and balances his checkbook frequently, before his adventure he never would have had to climb a mountain. But he will do anything to find this mysterious photographer. There is an interesting bit of parallelism from a fantasy Walter had at the beginning of the film. He imagines himself as a wild, foreign mountain man, come to sweep Cheryl off her feet. But at this point in the movie he is on the mountain for a whole host of reasons other than Cheryl. This kind of parallelism is fascinating because before, it was a workplace daydream, but now it's reality. Usually it happens the other way around, but here, it makes it clear that Walter is stepping into his daydreams and living life for himself and loving it. What will happen when he reaches the end of his quest, though? He finds the old photographer. He has to go back to his boring
old world. So now what? Well, it's not like he just ignores everything that has happened to him.
Despite being back in a symmetrical, boxed-in environment, he takes those experiences and keeps them, because he knows what it means to really live life. Walter knows he can do anything he wants to now. And who knows? Anything can happen. He knows he can do all these things now, so there's nothing that's stopping him from going out and doing them besides himself.

In the end, The Secret Life of Walter Mitty was a truly inspiring movie that helps the audience believe that anything is possible.  With amazing mise en scene to further the story and make it feel that much more relatable and real, the movie makes its point in a beautiful way that leads all the senses to believe the many life truths it presents. Walter Mitty makes a beautiful journey from a boring, average Joe that is relatable to many audience members to a more adventurous, outgoing person who can live their fantasies. Using mise en scene to bring the audience along for the journey, the film takes someone ordinary, someone who very well could have just walked into the theatre, and shows how amazing life could be. By starting with everything very planned and anticipatory, but moving into a more spontaneous and aleatory style, The Secret Life of Walter Mitty brings everyone on an adventure that helps people to realize their full potential. The framing and shots in the movie are what made the journey so much more believable, and everyone watching the movie makes the journey right along with Walter.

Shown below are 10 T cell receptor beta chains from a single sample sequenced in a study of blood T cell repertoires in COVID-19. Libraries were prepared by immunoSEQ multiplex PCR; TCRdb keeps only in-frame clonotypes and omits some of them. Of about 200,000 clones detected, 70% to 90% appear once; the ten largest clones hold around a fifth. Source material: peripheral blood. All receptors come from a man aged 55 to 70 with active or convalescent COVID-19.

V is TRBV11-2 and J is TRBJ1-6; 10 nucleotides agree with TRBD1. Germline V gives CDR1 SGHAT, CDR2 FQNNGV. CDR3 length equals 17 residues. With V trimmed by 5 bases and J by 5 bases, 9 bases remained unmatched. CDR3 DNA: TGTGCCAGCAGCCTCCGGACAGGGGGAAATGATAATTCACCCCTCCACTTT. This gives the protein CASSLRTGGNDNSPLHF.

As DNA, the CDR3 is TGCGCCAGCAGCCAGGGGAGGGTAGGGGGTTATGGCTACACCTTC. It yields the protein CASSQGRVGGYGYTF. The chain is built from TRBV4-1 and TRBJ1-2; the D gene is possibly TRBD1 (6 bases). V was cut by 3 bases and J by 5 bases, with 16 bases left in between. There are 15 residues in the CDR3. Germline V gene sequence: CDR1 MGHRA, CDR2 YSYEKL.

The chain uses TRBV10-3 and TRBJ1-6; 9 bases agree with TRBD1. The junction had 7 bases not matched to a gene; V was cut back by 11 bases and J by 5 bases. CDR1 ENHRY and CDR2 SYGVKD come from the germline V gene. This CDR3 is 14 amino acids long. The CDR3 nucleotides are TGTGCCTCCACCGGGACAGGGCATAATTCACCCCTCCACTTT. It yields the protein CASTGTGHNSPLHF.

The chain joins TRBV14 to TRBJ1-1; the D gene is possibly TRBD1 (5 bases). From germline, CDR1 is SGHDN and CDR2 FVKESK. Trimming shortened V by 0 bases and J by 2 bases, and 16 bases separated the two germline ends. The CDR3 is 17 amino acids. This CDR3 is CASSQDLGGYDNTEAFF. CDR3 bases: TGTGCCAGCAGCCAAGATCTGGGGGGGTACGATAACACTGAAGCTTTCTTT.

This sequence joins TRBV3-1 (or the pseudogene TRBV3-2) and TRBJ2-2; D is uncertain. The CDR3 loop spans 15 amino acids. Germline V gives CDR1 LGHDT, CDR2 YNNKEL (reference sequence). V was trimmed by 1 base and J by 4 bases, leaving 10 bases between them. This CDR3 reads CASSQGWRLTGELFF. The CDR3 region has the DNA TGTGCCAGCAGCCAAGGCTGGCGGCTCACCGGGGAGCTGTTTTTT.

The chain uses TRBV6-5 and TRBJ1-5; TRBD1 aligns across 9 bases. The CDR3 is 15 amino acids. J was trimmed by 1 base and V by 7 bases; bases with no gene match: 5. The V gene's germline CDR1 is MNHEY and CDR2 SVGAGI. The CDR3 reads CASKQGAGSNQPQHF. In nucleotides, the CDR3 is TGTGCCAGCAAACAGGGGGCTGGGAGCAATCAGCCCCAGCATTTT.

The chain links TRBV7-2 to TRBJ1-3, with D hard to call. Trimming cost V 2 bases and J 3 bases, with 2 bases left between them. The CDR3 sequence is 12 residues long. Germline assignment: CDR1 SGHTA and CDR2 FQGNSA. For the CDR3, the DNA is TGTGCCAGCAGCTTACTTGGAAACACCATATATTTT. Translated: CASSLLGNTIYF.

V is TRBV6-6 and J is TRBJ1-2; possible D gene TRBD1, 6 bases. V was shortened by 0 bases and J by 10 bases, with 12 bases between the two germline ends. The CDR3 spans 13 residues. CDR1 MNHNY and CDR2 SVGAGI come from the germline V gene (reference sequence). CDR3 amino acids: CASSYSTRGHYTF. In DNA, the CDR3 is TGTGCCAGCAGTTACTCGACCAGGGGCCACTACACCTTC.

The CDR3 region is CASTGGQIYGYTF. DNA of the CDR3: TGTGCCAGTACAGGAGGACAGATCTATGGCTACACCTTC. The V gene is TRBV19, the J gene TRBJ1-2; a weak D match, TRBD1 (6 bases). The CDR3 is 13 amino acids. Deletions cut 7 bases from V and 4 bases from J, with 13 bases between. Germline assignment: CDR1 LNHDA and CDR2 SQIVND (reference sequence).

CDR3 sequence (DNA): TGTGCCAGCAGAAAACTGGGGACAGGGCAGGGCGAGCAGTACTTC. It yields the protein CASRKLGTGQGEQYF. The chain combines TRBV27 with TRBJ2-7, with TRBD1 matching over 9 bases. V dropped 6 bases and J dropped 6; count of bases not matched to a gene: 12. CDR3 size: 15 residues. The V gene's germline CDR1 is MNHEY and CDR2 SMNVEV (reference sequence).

Monday, October 13, 2014

Mystic River

In Mystic River, the idea of a cross was brought up a lot. Jimmy, of the three main characters, had the most crosses with him in the shots. He always had another obstacle to overcome, something to crucify him. At the end of the film, he is shown with a Celtic cross on his back. The way he is framed suggests that he is alone and struggling a lot with what he's done. He has just killed his friend. By keeping the shot asymmetrical and having him be in darkness, this shot shows how much Jimmy is upset about what he has done and how he is suffering. In the shadows, with a cross on his back. He has a cross to bear, and that is the murder of someone who, as it turned out, was innocent. Before that, there is a shot of him walking down the street, arms outstretched. Jimmy is once again being crucified in this imagery. This shot is different, however, because it is a symmetrical design. This reinforces the feeling of parallelism. On this same street, Dave dies the first time when the molesters take him away. On this street, Jimmy is tortured with the guilt of killing Dave a second time. Jimmy is dying himself in a way, because he has killed a man for something he didn't really do. In the Crucifixion in the Bible, Jesus died to bring peace and forgiveness to everyone. Jimmy is being crucified because he brought Dave the peace that only death could bring. In this film, everybody had their crosses to bear. Jimmy's was one of the heaviest.